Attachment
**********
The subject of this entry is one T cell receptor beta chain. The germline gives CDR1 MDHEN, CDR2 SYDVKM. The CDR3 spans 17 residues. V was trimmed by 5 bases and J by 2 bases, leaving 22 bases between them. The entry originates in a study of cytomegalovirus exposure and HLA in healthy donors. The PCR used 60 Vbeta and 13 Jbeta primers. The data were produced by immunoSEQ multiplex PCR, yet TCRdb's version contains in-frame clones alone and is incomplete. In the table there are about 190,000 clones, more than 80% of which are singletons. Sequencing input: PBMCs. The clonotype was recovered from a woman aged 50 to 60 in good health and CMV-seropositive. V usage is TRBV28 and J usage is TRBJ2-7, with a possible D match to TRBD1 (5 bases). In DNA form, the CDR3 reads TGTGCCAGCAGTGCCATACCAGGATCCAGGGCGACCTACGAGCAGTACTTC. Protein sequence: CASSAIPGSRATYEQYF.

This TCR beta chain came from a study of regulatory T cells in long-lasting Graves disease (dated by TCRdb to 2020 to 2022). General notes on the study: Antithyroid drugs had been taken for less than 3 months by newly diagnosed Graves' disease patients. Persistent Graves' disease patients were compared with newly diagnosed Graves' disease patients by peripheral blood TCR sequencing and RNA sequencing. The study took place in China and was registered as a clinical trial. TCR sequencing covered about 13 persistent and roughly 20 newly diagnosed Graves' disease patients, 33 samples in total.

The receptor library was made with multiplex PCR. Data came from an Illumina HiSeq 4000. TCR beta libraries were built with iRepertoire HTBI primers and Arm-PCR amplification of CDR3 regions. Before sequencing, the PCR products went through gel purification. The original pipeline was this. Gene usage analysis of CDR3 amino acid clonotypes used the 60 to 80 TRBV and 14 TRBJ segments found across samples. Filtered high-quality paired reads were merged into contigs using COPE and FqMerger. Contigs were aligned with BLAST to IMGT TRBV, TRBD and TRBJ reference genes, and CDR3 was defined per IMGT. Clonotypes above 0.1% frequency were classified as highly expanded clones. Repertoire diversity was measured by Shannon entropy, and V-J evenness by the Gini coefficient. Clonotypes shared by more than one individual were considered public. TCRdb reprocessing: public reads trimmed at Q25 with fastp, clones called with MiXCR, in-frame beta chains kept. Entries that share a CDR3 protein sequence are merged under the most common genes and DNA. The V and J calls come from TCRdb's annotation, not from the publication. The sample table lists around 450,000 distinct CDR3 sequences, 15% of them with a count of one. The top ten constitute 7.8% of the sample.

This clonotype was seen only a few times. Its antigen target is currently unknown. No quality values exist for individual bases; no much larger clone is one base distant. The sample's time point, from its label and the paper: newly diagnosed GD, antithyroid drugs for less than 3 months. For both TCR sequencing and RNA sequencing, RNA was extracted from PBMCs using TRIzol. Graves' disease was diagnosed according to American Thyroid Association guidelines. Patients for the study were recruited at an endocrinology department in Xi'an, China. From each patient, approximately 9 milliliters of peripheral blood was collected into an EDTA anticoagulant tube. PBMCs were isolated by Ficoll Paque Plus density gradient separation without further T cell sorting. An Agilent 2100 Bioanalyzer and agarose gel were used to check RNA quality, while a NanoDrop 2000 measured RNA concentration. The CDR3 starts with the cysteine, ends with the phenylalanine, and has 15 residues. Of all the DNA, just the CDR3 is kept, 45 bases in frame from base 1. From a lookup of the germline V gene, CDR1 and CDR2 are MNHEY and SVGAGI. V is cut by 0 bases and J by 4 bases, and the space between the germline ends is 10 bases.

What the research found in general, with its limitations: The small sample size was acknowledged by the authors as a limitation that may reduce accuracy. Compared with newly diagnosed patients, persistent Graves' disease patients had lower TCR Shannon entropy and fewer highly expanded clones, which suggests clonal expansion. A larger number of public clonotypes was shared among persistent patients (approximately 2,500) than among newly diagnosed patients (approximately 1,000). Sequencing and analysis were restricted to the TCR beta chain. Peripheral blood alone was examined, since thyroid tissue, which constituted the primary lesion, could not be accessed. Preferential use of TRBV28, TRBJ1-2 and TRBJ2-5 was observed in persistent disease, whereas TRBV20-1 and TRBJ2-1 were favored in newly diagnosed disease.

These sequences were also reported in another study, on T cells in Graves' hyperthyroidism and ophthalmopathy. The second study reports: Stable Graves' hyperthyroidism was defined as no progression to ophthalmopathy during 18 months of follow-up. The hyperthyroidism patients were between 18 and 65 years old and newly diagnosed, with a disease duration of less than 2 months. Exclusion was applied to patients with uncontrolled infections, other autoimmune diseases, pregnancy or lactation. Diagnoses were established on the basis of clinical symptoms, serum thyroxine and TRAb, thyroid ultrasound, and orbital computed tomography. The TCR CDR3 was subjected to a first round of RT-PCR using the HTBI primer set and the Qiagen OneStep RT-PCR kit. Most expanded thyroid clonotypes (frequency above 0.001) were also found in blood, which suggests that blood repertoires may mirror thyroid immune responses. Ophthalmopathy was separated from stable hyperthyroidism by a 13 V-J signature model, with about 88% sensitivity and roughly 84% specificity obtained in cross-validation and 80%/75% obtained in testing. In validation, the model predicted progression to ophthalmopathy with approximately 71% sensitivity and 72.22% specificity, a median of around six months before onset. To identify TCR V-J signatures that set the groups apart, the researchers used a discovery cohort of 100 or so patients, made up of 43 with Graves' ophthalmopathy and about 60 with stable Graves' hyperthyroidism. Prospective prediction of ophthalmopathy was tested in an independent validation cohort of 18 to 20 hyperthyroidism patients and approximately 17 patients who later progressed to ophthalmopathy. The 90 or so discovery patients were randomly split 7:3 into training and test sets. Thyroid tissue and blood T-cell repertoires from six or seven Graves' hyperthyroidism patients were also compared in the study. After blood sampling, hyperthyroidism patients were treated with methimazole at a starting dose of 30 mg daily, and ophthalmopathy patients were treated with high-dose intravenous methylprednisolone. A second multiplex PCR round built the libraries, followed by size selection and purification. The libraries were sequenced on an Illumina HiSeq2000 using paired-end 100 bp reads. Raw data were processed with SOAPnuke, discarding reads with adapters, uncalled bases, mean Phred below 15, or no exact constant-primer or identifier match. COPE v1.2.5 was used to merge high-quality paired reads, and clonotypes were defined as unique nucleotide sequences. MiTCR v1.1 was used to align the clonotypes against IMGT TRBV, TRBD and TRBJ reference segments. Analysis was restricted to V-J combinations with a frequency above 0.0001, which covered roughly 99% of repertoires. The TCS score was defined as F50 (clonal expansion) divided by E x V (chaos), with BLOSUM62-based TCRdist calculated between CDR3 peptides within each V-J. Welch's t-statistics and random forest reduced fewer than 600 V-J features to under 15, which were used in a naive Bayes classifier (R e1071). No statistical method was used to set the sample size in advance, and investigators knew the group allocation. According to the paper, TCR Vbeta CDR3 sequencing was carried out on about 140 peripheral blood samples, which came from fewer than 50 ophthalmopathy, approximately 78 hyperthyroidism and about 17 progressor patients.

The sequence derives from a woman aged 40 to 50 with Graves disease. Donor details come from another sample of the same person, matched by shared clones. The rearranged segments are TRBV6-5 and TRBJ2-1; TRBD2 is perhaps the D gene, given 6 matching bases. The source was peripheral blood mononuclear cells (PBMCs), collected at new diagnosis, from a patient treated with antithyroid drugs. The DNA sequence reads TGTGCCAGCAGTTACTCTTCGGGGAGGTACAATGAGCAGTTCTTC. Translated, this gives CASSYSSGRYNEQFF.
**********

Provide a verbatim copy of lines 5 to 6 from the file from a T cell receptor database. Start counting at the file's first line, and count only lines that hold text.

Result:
What the research found in general, with its limitations: The small sample size was acknowledged by the authors as a limitation that may reduce accuracy. Compared with newly diagnosed patients, persistent Graves' disease patients had lower TCR Shannon entropy and fewer highly expanded clones, which suggests clonal expansion. A larger number of public clonotypes was shared among persistent patients (approximately 2,500) than among newly diagnosed patients (approximately 1,000). Sequencing and analysis were restricted to the TCR beta chain. Peripheral blood alone was examined, since thyroid tissue, which constituted the primary lesion, could not be accessed. Preferential use of TRBV28, TRBJ1-2 and TRBJ2-5 was observed in persistent disease, whereas TRBV20-1 and TRBJ2-1 were favored in newly diagnosed disease.

These sequences were also reported in another study, on T cells in Graves' hyperthyroidism and ophthalmopathy. The second study reports: Stable Graves' hyperthyroidism was defined as no progression to ophthalmopathy during 18 months of follow-up. The hyperthyroidism patients were between 18 and 65 years old and newly diagnosed, with a disease duration of less than 2 months. Exclusion was applied to patients with uncontrolled infections, other autoimmune diseases, pregnancy or lactation. Diagnoses were established on the basis of clinical symptoms, serum thyroxine and TRAb, thyroid ultrasound, and orbital computed tomography. The TCR CDR3 was subjected to a first round of RT-PCR using the HTBI primer set and the Qiagen OneStep RT-PCR kit. Most expanded thyroid clonotypes (frequency above 0.001) were also found in blood, which suggests that blood repertoires may mirror thyroid immune responses. Ophthalmopathy was separated from stable hyperthyroidism by a 13 V-J signature model, with about 88% sensitivity and roughly 84% specificity obtained in cross-validation and 80%/75% obtained in testing. In validation, the model predicted progression to ophthalmopathy with approximately 71% sensitivity and 72.22% specificity, a median of around six months before onset. To identify TCR V-J signatures that set the groups apart, the researchers used a discovery cohort of 100 or so patients, made up of 43 with Graves' ophthalmopathy and about 60 with stable Graves' hyperthyroidism. Prospective prediction of ophthalmopathy was tested in an independent validation cohort of 18 to 20 hyperthyroidism patients and approximately 17 patients who later progressed to ophthalmopathy. The 90 or so discovery patients were randomly split 7:3 into training and test sets. Thyroid tissue and blood T-cell repertoires from six or seven Graves' hyperthyroidism patients were also compared in the study. After blood sampling, hyperthyroidism patients were treated with methimazole at a starting dose of 30 mg daily, and ophthalmopathy patients were treated with high-dose intravenous methylprednisolone. A second multiplex PCR round built the libraries, followed by size selection and purification. The libraries were sequenced on an Illumina HiSeq2000 using paired-end 100 bp reads. Raw data were processed with SOAPnuke, discarding reads with adapters, uncalled bases, mean Phred below 15, or no exact constant-primer or identifier match. COPE v1.2.5 was used to merge high-quality paired reads, and clonotypes were defined as unique nucleotide sequences. MiTCR v1.1 was used to align the clonotypes against IMGT TRBV, TRBD and TRBJ reference segments. Analysis was restricted to V-J combinations with a frequency above 0.0001, which covered roughly 99% of repertoires. The TCS score was defined as F50 (clonal expansion) divided by E x V (chaos), with BLOSUM62-based TCRdist calculated between CDR3 peptides within each V-J. Welch's t-statistics and random forest reduced fewer than 600 V-J features to under 15, which were used in a naive Bayes classifier (R e1071). No statistical method was used to set the sample size in advance, and investigators knew the group allocation. According to the paper, TCR Vbeta CDR3 sequencing was carried out on about 140 peripheral blood samples, which came from fewer than 50 ophthalmopathy, approximately 78 hyperthyroidism and about 17 progressor patients.